People Will Never Stop Wearing Clothes, this is a Multi-Million $ Industry.
By Rachel Bergan, University of South Carolina
“Harvard Law School?”
“Oh, I have a 4.0!”
“Yes, but your major is fashion merchandising. Harvard won’t be impressed that you aced history of polka dots. What are your backups?”
“I don’t need backups. I’m going to Harvard.”
(Elle Woods, Legally Blonde)
Ever since I was a little girl, I had a love for fashion. I would dress myself in the prettiest of tutus and hobble around the house in my mother’s — much too big for me — high heels; this was around age 5. By middle school, I had become a fashion risk-taker. Whether this meant being the first in my class to try a new hairstyle or accessorizing my Hollister and Abercrombie wardrobe (please, don’t judge me!) with playful scarves and statement accessories, I was determined to be a fashion innovator amongst my peers. When it came time to apply for college, studying fashion was the only thing that seemed appropriate. After all, a wise man named Confucius supposedly stated, “Choose a job you love, and you will never have to work a day in your life.”
Over the years, however, I have come to find that there are sometimes negative connotations associated with studying fashion. “You only have a 3.7 because your fashion classes are easier than my business classes;” “What was your exam on today? The color pink?” and “I love fashion but would never make it my major…you don’t need a brain to work in retail,” are just several of the comments that I have received regarding my major.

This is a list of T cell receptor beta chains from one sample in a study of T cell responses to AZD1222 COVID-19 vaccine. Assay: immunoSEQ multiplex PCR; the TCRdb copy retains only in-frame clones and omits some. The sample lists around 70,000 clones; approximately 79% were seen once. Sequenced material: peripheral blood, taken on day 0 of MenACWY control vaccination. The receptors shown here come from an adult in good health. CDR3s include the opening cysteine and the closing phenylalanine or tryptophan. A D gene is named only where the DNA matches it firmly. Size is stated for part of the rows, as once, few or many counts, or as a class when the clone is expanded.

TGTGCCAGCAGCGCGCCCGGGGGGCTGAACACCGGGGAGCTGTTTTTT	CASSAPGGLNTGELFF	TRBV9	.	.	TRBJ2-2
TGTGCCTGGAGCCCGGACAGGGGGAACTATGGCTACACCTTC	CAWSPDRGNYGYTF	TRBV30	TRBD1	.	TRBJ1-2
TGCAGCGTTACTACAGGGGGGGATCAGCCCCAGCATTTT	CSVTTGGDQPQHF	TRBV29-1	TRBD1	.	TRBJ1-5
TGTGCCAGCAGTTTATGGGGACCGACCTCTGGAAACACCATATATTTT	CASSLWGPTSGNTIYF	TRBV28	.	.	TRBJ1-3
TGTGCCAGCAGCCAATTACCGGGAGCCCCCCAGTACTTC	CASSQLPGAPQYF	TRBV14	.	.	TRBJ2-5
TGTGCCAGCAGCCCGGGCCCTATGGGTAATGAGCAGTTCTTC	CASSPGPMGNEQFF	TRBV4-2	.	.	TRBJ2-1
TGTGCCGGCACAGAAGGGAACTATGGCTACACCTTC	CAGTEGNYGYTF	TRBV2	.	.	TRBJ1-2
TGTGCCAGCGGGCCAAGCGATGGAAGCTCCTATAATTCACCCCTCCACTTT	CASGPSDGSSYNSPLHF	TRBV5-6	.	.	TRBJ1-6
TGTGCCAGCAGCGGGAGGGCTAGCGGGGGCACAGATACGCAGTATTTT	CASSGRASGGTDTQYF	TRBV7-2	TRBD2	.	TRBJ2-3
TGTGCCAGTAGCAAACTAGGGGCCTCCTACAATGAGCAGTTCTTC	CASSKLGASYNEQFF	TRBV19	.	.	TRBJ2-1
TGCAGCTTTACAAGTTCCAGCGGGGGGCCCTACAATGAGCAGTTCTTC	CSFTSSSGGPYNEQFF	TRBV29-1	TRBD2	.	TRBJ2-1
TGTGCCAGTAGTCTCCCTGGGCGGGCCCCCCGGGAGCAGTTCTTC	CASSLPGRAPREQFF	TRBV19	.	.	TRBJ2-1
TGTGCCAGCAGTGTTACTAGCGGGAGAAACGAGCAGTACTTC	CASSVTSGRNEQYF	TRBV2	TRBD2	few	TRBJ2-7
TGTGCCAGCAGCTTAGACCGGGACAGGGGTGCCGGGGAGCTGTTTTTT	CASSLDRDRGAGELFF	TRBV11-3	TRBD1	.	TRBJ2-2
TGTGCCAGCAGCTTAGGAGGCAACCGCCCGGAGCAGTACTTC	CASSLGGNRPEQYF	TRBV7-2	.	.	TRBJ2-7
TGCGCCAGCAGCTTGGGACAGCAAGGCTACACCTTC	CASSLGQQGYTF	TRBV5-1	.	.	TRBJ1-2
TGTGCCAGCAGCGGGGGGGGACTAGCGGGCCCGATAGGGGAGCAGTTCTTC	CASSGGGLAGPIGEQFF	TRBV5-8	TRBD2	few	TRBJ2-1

What many people do not consider is that fashion represents a multi-billion dollar industry, and is a foundation of our nation’s economy. It is filled with some of the most innovative, hard-working, intelligent, and creative individuals with an incredible range of skill sets. Anna Wintour, Kelly Cutrone, Oscar de la Renta, Karl Lagerfeld…I would suggest that these individuals — all in the fashion industry — are wildly successful, would you not? By necessity, fashion will always be a part of everyone’s life if for no other reason than that people need to clothe themselves. People will never stop wearing clothes. People will never stop buying clothes. People will never stop reading or writing about trends — colors, fabrics, silhouettes, styles. Whether in the form of a magazine, website, showroom, runway, boutique, or PR firm, the fashion industry will always be in existence.
One thing (of many) that I love about my major is the opportunity to gain experience in so many different fields. In my four years of college, I have had the opportunity to take classes in buying, trend forecasting, visual merchandising, product analysis, computer aided design, and human resource management, and have held internships in PR, social media, marketing, and journalism — that totals ten different career opportunities, all a byproduct of studying fashion. I have a wide range of experiences under my belt, and am confident that I will successfully break into the fast-paced, ever-changing, competitive fashion industry — just as confident as Elle Woods was when she stated that she would attend (and succeed at) Harvard.
Had I listened to my peers when they questioned my intelligence in choosing to major in fashion, who knows where I would be today? However, because I followed my heart (and my talents), I had an amazing and well-rounded college experience, I am confident in my career path, and I have gained skills beyond classroom learning that will prepare me for a career within the fashion industry: determination, ambition, and drive. Remember, if you choose a job you love, you will never work a day in your life.
Latest posts by Rachel Bergan (see all)
- Columbia SC, The Top 10 Sights, Bites, and Tourist Attractions - March 6, 2013
- What’s Your Major? Moving Confidently into the Fashion Industry - February 25, 2013
- Study Abroad Italy; The Best Four Months of my Life. - February 13, 2013